It can actually be the solenoid or the brushes which are at fault and take to getting a beating ... those masochistic machines! They just like it for some reason, lol.
Most solenoids are built with a large copper washer in the end of them. When the solenoid is energized, the plunger is sucked into the solenoid via electromagnetic forces and pushes the copper washer into two large contacts. This allows current to flow to the starter motor itself, which spins the armature. If the washer or the two contacts get "bad spots" in them, contact will not be made and electricity doesn't flow. Rapping on the starter can move the washer slightly where good contact can be made and everything works correctly until the washer comes back around to the bad spot (the washer can spin freely inside it's solenoid home).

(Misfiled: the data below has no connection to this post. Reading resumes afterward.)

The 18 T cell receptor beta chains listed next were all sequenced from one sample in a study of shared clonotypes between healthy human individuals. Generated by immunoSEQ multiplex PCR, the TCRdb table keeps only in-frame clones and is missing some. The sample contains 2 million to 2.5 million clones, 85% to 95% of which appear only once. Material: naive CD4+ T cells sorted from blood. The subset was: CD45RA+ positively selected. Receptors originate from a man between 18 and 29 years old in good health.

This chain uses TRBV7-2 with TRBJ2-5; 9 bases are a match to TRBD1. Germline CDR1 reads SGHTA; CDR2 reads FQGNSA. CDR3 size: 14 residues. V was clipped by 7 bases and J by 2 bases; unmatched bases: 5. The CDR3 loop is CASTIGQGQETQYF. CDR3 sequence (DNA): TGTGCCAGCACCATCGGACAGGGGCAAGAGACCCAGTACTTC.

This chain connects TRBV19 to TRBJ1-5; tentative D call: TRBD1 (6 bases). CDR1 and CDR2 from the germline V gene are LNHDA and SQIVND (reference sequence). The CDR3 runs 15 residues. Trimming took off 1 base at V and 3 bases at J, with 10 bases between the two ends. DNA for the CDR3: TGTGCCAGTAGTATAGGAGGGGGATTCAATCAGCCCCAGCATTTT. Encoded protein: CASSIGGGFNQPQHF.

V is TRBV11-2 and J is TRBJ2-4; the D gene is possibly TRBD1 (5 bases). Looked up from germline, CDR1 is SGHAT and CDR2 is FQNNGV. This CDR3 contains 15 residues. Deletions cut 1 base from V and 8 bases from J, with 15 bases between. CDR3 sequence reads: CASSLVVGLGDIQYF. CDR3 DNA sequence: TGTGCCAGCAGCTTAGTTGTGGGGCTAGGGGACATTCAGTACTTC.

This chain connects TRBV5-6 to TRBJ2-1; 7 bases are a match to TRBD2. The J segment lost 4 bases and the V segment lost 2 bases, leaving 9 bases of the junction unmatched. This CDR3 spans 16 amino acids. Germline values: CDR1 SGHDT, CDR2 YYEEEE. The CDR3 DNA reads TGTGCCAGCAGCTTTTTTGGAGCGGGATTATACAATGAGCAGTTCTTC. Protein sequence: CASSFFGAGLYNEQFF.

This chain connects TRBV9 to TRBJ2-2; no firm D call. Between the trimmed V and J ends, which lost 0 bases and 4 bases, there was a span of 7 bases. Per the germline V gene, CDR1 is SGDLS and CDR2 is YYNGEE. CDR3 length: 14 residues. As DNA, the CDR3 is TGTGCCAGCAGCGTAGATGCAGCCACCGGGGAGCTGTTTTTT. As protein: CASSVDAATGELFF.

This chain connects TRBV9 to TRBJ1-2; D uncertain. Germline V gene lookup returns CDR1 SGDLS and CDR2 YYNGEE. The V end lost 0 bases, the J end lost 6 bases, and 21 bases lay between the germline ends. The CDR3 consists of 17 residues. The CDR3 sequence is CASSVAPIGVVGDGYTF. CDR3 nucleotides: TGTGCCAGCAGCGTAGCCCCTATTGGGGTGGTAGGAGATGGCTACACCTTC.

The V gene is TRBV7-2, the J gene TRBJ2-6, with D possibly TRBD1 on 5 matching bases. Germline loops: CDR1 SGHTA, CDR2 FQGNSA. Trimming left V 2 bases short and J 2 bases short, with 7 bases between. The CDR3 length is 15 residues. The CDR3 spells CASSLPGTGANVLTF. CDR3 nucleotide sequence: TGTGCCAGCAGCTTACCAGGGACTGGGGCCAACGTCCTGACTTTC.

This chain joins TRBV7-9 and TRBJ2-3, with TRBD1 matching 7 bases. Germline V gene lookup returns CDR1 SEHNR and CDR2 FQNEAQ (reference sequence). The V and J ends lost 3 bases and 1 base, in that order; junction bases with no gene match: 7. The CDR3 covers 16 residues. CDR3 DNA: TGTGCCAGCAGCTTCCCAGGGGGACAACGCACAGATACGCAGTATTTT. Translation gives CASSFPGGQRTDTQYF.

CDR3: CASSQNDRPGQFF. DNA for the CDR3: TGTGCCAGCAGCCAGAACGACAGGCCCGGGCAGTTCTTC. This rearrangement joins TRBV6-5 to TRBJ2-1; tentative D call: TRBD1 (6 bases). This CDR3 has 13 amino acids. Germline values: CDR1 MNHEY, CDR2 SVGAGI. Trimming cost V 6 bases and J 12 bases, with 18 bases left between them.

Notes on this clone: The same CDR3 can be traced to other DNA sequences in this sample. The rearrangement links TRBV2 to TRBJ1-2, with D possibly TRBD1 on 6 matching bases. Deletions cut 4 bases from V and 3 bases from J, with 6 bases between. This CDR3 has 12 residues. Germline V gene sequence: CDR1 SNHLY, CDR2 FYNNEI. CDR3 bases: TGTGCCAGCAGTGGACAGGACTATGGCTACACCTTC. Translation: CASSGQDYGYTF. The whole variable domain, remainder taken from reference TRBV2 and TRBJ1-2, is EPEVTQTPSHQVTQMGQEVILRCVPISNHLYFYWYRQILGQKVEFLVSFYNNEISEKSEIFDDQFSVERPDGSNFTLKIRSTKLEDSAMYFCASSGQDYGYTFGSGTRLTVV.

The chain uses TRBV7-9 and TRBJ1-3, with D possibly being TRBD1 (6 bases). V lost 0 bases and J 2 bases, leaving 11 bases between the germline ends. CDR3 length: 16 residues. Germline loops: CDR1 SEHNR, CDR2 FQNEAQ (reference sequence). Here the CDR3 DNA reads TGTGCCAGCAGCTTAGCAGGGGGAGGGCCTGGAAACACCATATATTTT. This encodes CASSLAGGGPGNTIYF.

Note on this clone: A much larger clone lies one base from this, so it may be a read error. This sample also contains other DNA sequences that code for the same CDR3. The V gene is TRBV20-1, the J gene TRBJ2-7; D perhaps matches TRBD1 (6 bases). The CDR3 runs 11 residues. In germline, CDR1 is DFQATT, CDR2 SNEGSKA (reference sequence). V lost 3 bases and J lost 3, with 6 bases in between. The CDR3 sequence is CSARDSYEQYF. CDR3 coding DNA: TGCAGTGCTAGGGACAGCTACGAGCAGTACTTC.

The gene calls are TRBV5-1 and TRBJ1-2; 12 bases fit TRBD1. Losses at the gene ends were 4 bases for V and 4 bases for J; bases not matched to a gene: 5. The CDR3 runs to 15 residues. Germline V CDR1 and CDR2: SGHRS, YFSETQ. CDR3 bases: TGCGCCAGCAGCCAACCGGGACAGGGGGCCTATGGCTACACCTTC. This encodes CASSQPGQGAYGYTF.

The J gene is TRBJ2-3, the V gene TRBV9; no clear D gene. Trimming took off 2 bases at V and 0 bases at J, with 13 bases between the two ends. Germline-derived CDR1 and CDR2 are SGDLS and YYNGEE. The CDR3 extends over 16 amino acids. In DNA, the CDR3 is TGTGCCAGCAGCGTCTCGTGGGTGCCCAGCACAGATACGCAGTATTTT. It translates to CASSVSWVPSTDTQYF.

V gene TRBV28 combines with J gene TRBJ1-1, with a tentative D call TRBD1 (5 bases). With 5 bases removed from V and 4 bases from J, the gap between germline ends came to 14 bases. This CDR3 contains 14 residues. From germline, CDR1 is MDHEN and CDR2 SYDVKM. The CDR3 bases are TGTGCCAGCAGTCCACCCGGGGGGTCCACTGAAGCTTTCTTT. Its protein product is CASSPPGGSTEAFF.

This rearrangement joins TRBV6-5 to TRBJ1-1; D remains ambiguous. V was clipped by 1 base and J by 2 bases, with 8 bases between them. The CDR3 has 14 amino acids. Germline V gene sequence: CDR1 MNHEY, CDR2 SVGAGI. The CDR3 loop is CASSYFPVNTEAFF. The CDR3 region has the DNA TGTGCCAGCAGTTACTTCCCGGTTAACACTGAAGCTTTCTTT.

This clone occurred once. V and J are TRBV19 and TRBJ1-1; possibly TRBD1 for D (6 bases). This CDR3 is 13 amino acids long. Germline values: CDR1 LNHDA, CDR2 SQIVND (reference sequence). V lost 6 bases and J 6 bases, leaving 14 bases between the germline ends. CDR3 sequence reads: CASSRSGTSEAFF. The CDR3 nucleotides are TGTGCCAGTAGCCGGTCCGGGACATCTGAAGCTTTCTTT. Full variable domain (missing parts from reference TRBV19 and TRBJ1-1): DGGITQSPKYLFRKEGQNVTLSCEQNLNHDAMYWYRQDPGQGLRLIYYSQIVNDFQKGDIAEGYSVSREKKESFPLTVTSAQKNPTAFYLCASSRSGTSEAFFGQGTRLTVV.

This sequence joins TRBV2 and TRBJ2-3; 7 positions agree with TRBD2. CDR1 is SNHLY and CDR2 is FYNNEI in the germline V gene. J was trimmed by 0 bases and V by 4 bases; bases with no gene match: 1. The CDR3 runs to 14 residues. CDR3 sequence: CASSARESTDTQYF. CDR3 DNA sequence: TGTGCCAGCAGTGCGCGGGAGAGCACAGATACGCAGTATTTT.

Likewise, the brushes inside the starter can suffer a similar fate. Since the brushes ride on the commutator, they wear out over time. Here are a couple of images of what they look like:
Usually in the its the commutator which will have a "bad spot" on it. This will cause the starter motor not to turn, because electricity cannot flow correctly. Banging on the starter can sometimes give enough of a jolt to the brushes where they will once again have the correct contact with the commutator and will allow electricity to flow.
As an aside, I once had a '91 Chevy Suburban which the starter died on it. In this application, banging on the starter didn't work. I took the start apart to find that brushes, which were held onto swing arms with screws, had worn down to the screws (a couple of the screws were riding on the commutator). I replaced the brushes for about $4 and the starter worked like new again.